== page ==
3 Year-End Tax Considerations

Young couple reviewing invoices and doing family business plan. Concept of money and economic problem for man and woman living together
Young couple reviewing invoices and doing family business plan. Concept of money and economic problem for man and woman living together

The end of the year is quickly approaching. And while that means holiday soirees, family meals, and an overall attitude of gratitude, it is also an important time of the year to make sure your financial ducks are in a row. One of the most critical areas of wealth management is tax planning. As you begin to prepare for the coming tax season, here are three year-end considerations to focus on.

Maximize retirement accounts and HSAs

As we approach the end of the year, it’s important to take stock of your finances and make sure you’re taking advantage of all available opportunities to save for retirement. For many, that means making sure you’re contributing as much as possible to your employer-sponsored retirement plan, such as a 401(k) or 403(b). If you’re not already doing so, you should also consider opening an individual retirement account (IRA). And if you have a high-deductible health insurance plan, you can use a Health Savings Account (HSA) to save for medical expenses now and in retirement.

There are tax benefits to all of these retirement savings vehicles, which is why it’s important to try to contribute as much as possible before December 31st. With a 401(k) or 403(b), contributions may be made pre-tax, which reduces your current taxable income. With an IRA, you may be able to deduct your contributions from your taxable income. And with an HSA, your contributions are made with pre-tax dollars, and they grow tax-deferred and can be withdrawn tax-free in retirement to cover qualifying medical expenses.

Review investment accounts for losses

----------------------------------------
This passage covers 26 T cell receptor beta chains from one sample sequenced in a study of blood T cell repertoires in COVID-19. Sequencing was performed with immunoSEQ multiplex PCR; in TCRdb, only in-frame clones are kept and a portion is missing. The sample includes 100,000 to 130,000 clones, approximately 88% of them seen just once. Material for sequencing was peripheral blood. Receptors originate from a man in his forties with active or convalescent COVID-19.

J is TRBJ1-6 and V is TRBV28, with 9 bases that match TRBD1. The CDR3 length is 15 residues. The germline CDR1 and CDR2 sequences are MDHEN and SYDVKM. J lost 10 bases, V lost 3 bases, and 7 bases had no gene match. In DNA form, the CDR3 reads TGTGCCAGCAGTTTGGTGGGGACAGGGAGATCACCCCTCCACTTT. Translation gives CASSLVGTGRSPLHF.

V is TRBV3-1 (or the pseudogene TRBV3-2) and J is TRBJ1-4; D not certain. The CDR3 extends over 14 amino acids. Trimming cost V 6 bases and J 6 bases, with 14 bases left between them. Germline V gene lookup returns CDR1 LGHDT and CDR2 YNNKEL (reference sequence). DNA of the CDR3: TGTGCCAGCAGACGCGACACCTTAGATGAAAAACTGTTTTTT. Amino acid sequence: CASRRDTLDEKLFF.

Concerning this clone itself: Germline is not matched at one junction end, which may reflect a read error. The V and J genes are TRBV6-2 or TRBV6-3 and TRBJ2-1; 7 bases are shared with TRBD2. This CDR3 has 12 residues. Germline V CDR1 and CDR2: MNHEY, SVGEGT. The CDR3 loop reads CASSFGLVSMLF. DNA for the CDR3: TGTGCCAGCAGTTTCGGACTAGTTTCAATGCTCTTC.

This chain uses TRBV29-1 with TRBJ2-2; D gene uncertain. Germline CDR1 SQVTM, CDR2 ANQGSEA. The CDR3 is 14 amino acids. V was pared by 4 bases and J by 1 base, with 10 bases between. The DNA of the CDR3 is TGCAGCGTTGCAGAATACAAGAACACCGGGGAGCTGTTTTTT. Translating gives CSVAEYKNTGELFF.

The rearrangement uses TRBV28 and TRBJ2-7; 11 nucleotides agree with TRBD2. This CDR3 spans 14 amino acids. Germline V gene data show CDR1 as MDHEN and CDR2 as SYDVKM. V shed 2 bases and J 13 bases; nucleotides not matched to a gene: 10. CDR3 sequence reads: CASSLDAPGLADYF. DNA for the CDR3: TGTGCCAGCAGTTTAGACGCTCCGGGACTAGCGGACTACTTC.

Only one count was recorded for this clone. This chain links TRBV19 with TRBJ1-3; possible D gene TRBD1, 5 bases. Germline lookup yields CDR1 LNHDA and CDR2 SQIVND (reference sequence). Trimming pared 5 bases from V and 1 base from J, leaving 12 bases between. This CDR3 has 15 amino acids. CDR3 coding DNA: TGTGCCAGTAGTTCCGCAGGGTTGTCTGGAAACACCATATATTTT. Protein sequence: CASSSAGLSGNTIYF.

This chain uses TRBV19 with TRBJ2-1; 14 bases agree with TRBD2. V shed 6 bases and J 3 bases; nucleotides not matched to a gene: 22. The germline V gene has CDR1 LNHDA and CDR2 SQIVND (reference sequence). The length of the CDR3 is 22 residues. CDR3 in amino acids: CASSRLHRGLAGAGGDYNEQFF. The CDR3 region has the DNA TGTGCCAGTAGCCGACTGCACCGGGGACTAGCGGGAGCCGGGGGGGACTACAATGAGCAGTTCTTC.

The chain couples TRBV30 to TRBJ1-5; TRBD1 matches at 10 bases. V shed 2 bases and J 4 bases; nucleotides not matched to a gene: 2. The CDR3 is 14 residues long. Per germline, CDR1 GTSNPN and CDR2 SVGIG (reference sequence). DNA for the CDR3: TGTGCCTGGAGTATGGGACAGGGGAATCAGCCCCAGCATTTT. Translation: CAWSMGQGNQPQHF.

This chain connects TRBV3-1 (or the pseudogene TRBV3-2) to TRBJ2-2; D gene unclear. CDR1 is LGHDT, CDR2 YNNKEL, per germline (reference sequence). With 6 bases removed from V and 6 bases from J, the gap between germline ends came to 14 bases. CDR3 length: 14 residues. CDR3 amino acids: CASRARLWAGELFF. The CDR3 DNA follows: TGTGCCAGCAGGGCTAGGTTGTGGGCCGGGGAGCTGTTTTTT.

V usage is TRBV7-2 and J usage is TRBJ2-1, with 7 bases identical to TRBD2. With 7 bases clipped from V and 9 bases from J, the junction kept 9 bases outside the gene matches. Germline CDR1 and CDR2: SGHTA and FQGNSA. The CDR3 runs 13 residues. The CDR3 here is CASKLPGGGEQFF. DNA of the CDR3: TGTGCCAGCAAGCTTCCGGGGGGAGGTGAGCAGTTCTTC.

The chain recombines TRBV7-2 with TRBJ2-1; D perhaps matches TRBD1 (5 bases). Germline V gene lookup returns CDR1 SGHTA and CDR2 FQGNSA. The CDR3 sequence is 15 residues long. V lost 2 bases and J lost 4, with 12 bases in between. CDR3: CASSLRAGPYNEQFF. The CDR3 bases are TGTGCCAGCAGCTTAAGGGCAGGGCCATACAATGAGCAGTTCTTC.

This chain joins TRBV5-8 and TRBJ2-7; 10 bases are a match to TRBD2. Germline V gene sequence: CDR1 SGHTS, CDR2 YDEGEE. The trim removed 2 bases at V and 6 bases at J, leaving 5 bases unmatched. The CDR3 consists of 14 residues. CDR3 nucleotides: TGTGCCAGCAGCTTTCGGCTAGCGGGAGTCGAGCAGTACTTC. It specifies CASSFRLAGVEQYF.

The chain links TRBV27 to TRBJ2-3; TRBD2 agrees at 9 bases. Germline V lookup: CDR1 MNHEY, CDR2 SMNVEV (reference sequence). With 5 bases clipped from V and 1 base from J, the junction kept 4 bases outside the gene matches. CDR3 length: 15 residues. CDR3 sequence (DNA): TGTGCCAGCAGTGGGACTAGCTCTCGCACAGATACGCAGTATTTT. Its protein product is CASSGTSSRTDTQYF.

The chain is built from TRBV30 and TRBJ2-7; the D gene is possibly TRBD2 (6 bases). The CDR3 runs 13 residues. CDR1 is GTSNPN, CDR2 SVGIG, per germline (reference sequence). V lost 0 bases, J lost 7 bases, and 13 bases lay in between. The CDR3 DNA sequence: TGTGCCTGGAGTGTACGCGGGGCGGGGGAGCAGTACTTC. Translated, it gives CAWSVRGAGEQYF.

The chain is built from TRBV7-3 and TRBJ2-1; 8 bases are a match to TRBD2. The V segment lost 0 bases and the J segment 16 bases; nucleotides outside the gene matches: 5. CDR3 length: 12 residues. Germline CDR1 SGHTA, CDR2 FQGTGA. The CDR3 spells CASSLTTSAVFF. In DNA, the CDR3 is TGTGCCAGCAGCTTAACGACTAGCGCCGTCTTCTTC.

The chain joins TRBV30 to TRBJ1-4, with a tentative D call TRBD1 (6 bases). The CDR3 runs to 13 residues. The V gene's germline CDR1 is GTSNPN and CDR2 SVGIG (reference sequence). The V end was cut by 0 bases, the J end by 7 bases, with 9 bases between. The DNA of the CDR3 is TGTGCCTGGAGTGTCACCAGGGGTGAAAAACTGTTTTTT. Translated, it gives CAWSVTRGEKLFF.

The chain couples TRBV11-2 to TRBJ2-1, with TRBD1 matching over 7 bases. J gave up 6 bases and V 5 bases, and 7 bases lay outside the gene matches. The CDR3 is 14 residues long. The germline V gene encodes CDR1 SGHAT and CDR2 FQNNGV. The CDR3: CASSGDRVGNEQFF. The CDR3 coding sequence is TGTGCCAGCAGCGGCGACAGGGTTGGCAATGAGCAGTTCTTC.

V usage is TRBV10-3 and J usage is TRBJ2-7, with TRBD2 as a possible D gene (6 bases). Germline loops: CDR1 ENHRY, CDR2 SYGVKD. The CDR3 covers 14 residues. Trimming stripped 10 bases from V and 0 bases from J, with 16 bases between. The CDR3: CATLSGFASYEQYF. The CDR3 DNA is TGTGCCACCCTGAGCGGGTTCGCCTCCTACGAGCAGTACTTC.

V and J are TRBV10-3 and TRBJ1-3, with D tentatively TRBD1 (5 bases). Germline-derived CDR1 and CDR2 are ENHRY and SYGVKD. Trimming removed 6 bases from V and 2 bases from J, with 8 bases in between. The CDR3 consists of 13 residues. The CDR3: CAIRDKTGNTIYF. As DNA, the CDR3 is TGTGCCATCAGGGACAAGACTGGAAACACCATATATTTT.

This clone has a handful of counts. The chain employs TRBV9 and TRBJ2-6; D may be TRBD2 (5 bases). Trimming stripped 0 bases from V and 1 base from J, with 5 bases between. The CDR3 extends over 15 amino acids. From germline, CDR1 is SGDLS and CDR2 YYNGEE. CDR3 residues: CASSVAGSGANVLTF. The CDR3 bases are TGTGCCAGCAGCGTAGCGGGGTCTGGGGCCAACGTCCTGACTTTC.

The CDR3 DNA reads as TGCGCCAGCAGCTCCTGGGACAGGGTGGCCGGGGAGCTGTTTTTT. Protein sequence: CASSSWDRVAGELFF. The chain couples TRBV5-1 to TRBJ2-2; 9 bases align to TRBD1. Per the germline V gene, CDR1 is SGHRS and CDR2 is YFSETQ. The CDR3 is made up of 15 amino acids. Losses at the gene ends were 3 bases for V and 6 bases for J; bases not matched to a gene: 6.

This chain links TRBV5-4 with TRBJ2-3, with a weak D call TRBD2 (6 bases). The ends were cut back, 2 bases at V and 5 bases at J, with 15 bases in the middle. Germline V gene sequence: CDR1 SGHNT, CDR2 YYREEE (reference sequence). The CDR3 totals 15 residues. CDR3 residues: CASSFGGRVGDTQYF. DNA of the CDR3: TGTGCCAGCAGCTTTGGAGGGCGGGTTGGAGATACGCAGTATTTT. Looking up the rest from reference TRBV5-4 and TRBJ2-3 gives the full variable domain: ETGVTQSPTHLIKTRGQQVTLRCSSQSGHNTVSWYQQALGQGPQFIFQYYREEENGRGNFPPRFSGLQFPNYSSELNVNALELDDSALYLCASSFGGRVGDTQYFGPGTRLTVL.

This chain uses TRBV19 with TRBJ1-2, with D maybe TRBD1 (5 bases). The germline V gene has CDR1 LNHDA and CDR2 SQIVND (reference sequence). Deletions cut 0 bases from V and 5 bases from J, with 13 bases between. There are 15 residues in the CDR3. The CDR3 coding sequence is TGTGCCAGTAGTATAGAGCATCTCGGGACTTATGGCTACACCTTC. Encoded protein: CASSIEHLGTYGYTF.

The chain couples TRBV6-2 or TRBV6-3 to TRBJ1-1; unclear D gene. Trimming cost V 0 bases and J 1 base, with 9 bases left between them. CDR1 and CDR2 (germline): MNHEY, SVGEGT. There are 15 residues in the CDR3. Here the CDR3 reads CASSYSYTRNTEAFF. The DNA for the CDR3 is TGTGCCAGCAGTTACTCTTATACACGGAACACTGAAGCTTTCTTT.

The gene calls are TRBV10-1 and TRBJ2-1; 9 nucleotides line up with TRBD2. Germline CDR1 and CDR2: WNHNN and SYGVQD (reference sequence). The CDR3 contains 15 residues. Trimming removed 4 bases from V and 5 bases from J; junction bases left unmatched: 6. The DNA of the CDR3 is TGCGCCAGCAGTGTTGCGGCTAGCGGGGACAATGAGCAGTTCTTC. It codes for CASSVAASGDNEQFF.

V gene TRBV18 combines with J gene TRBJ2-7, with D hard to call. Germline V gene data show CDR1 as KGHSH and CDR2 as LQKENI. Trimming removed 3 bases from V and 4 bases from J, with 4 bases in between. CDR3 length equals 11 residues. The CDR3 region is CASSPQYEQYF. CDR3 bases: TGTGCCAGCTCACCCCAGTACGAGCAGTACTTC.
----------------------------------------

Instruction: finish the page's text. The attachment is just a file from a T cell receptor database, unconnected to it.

It’s also important to review your investment accounts for any losses. Realizing a loss can be disappointing, but it can also help you save on taxes. When you sell an investment for more than you paid, you incur a capital gain. The gains are taxed at different rates depending on how long you held the investment; short-term gains are taxed at your ordinary income tax rate, while long-term gains are taxed at a lower rate. If you sell an investment for less than you paid, you incur a capital loss. You can use capital losses to offset capital gains, which can lower your overall tax bill. You can also carry forward unused losses to offset gains in future years.

Position investment accounts to make updates for next year with the increased retirement plan contribution amounts

Investors should also take a close look at their portfolios and make sure their accounts are positioned for the future. For those who have retirement accounts, this may mean making some changes to how much money is being contributed. With the increased contribution amounts for next year — the annual contribution limit for accounts such as 401(k)s and 403(b)s will be $22,500, up from $20,500 in 2022, while the new contribution limits for IRAs will be $6,500 for those under 50 and $7,500 for those over 50 — it’s important to make sure that funds are available to cover the additional contributions. One way to do this is to position funds in a savings account or money market account so that they can be easily transferred into the retirement account when needed.

At Method Financial Planning, our aim is to help you make the most of your money so that you can achieve your personal and professional goals. Whether you’re a busy parent or a soon-to-be-retiree, we seek to help you feel confident in your financial picture and build a strong foundation for your future. Are you looking for a second opinion on your tax strategy? Don’t hesitate to reach out!

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